Tattoo shops leaves its mark on Woodhaven
by Ed Wendell
May 05, 2015 | 10327 views | 0 0 comments | 122 122 recommendations | email to a friend | print
Woodhaven is blessed with many businesses that give back to the community.

In the wake of Hurricane Sandy, Beaver Tattoo put together a portfolio of Sandy Relief Tattoos and all proceeds - nearly $1,000 - went to the Woodhaven Residents’ Block Association who, in turn, used it to help the residents impacted by that deadly storm.

“The response was enormous,” says Natalia Borgia-Kogut, owner of Beaver Tattoo on 94th Street, just south of Jamaica Avenue. “We had clients driving all the way from Staten Island and upstate New York to participate.

“We were very pleased to see New Yorkers standing strong and helping each other,” she added. “Some days we had to stay after closing hours just to accommodate all the walk-ins. The response was so great that we did another relief action, this time for an animal shelter in the Rockaways that was destroyed by the storm.”

Borgia-Kogut comes to Woodhaven from Poland, where she was born and raised while the country was still under Communist rule. She showed exceptional artistic talent at a very young age but had limited opportunities to hone that talent at school.

Then, Borgia-Kogut’s life changed forever when her parents won the green card lottery and the entire family moved to the United States in 1997. Suddenly, she found herself at Fiorello H. LaGuardia High School of Music & Art and Performing Arts.

“I absolutely loved the teachers and all the different classes I was able to take, from printmaking to advanced painting to ceramics,” she says.

She was particularly taken by an act of kindness by one teacher, Mrs. Dell.

“Everyone in class was supposed to buy an art bin for their supplies,” Borgia-Kogut recalls. “Since I was freshly new in the country, I ended up with a shoe box. All my classmates had shiny brand new art bins and she must have noticed my embarrassment. She stopped me after class and gave me an art bin of my own.”

Borgia-Kogut has never forgotten this gesture. In fact, it has inspired her to help others, and she has a new shiny art box that she will be dropping off at her old school for another unfortunate student on a tight budget.

Now in its fifth year, Beaver Tattoo is unique as it is completely staffed by female artists.

“We welcome all clients, male and female, however a lot of ladies feel more at ease with girl artists, especially when they are getting work on intimate areas like hips or ribs where they have to be quite undressed,” Borgia-Kogut explains. “Their boyfriends are happy about that as well.”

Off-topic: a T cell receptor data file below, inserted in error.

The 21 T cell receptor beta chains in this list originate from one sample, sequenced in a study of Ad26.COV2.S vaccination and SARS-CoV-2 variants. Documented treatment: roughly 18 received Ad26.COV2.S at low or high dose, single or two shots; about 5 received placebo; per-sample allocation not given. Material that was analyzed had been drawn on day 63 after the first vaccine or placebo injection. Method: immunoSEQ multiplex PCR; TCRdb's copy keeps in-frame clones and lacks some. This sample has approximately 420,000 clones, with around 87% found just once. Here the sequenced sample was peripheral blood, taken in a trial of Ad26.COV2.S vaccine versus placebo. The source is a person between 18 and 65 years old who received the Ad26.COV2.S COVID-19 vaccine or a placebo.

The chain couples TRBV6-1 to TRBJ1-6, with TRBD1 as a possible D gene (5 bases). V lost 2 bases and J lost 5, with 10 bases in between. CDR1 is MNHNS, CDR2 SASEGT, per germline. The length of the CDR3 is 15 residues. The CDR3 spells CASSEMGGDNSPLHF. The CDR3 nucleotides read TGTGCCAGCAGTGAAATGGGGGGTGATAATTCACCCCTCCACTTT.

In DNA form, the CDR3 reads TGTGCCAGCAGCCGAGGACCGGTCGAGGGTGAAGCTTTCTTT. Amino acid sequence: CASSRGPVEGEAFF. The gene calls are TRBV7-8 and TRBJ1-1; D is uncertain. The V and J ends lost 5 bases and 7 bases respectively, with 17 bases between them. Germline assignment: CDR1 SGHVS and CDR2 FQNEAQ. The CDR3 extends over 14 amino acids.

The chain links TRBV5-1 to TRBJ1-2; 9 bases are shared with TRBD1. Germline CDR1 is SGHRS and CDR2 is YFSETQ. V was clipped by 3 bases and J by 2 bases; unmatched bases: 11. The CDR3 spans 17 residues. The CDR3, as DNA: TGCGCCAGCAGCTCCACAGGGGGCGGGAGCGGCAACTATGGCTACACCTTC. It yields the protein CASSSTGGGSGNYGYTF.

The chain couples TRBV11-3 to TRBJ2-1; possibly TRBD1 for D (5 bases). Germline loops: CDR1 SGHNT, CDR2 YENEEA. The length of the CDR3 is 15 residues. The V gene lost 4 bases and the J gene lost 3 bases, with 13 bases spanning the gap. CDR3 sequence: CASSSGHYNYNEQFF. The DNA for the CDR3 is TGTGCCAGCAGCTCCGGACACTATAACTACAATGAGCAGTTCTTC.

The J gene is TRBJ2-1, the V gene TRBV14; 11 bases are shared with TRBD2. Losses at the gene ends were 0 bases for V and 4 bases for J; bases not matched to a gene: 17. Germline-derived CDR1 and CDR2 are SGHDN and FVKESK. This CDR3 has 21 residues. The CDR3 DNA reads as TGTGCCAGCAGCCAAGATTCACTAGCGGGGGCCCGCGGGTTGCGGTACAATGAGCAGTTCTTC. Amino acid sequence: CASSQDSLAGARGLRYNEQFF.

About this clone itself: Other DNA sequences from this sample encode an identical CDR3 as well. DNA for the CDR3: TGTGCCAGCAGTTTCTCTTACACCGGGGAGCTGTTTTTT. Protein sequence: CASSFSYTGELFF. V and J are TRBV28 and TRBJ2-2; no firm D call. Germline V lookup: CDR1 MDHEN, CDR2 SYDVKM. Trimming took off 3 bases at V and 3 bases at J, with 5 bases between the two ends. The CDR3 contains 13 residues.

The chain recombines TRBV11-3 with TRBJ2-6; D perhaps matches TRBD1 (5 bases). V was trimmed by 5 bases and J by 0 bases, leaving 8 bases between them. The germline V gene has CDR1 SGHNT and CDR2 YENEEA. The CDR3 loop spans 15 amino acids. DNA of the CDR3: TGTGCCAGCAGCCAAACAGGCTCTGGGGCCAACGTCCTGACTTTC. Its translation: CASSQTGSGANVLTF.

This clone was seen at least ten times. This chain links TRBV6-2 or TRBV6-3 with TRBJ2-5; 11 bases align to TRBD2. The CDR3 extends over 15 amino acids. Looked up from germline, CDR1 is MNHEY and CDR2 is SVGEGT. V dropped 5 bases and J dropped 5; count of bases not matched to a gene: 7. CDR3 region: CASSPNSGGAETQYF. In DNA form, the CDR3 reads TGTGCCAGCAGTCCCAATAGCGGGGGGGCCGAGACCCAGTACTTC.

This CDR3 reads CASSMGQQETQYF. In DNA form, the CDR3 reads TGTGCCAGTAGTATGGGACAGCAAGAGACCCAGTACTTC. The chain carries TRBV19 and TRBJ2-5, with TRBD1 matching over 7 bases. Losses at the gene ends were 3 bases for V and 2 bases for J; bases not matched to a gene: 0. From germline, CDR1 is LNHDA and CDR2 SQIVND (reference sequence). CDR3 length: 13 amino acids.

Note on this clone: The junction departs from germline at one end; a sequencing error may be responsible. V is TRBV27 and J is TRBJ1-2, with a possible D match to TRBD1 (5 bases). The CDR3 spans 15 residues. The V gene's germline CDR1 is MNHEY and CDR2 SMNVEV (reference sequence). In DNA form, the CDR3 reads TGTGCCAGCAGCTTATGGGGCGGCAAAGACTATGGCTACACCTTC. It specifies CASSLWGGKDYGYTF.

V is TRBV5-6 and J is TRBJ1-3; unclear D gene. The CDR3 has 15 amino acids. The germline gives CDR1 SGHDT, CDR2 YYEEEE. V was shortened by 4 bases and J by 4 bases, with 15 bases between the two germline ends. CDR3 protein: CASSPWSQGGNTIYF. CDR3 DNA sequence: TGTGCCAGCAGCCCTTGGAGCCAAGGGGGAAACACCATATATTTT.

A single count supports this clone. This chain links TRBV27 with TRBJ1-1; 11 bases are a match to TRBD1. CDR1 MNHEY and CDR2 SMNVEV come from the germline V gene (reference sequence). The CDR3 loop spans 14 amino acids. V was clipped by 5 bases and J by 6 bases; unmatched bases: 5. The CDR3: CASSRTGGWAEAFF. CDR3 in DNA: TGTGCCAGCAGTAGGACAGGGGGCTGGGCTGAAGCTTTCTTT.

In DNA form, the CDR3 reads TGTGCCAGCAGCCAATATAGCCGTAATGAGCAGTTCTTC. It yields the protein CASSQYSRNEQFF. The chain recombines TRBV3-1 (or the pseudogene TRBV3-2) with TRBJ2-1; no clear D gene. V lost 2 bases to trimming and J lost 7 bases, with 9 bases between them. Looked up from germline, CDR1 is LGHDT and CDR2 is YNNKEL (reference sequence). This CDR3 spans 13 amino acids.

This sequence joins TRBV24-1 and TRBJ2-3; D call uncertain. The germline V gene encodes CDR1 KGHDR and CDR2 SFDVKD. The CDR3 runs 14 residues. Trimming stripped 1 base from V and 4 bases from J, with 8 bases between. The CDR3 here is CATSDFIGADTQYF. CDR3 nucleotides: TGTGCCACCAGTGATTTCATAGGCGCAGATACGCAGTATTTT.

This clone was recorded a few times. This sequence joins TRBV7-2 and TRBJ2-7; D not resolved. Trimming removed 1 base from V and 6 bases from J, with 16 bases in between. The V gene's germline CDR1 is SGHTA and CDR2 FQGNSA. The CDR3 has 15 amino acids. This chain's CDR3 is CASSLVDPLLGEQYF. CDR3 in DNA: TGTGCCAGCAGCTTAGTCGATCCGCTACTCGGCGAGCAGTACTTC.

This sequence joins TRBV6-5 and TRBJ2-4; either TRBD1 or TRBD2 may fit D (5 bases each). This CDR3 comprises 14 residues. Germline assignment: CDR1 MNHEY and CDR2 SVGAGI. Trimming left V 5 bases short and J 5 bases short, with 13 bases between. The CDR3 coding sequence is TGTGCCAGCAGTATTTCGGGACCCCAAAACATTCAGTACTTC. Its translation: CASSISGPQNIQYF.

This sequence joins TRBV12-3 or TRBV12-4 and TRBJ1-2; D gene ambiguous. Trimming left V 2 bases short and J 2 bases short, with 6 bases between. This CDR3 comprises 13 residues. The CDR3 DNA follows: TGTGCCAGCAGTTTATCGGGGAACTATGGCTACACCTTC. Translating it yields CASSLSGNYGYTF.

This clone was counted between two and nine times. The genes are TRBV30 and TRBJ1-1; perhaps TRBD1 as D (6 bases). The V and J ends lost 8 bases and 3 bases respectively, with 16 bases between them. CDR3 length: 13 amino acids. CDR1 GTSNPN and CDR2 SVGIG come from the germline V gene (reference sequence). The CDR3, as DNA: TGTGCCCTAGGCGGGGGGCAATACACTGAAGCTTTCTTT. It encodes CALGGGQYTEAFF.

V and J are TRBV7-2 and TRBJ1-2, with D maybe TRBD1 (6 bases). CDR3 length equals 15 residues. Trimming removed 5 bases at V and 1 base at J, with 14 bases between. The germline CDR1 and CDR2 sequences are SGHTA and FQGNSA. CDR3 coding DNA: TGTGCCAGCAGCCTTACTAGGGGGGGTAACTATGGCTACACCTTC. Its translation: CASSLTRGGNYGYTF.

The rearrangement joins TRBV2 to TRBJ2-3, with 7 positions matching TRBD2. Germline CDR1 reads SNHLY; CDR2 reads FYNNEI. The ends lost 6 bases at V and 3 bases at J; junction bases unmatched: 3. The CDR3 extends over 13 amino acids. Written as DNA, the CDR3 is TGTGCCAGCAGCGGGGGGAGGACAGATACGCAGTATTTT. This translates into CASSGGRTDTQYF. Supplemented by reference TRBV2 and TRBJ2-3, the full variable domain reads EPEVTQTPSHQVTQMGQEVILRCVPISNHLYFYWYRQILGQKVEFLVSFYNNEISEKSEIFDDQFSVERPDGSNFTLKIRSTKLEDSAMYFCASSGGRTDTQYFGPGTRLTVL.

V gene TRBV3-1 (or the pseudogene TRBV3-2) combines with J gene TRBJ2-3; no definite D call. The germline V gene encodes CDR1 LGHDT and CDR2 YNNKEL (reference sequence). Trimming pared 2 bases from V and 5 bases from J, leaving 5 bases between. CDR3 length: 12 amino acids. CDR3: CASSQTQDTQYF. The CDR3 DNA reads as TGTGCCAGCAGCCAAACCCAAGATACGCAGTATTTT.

A few years ago, the Woodhaven Residents’ Block Association held an art show and the staff from Beaver Tattoo all participated, showing a wide range of skills and specialties, something that’s crucial when choosing an artist to work on your tattoo.

“Do your research, look at artists' portfolios,” Borgia-Kogut advises. “If they don't have one, that means they have no work they're proud of showing to others.”

As for other tips, Borgia-Kogut advises against getting someone’s name,

“Unless it's a family member,” she says. “We've covered up way too many ex-girlfriend’s and boyfriend’s names!”

Borgia-Kogut feels strongly that there are some bad misconceptions out there about people with tattoos.

“Some people think that the men are criminals and the women are promiscuous and we’re all drug addicts,” she said. “That obviously is not true. I've tattooed police officers, firefighters, medical professionals, even a school principal. You would be amazed knowing who has ink in this day and age.”

Borgia-Kogut also notes that you're never too old to get a tattoo.

“I had the pleasure of working on Miss Judith Graves,” she says, referring to the beloved Woodhaven resident who passed away last November. “She was a lovely woman and when I grow up I want to be just like her.”

Hearing that, one thing you know you can expect is an artistic environment where your interests and boundaries are respected.

“I see the body as an empty canvas,” Borgia-Kogut says. “One that needs to be decorated to one's personal needs and wishes.”

You can view the portfolios of the entire staff online at or call (718) 441-1328 for more information.

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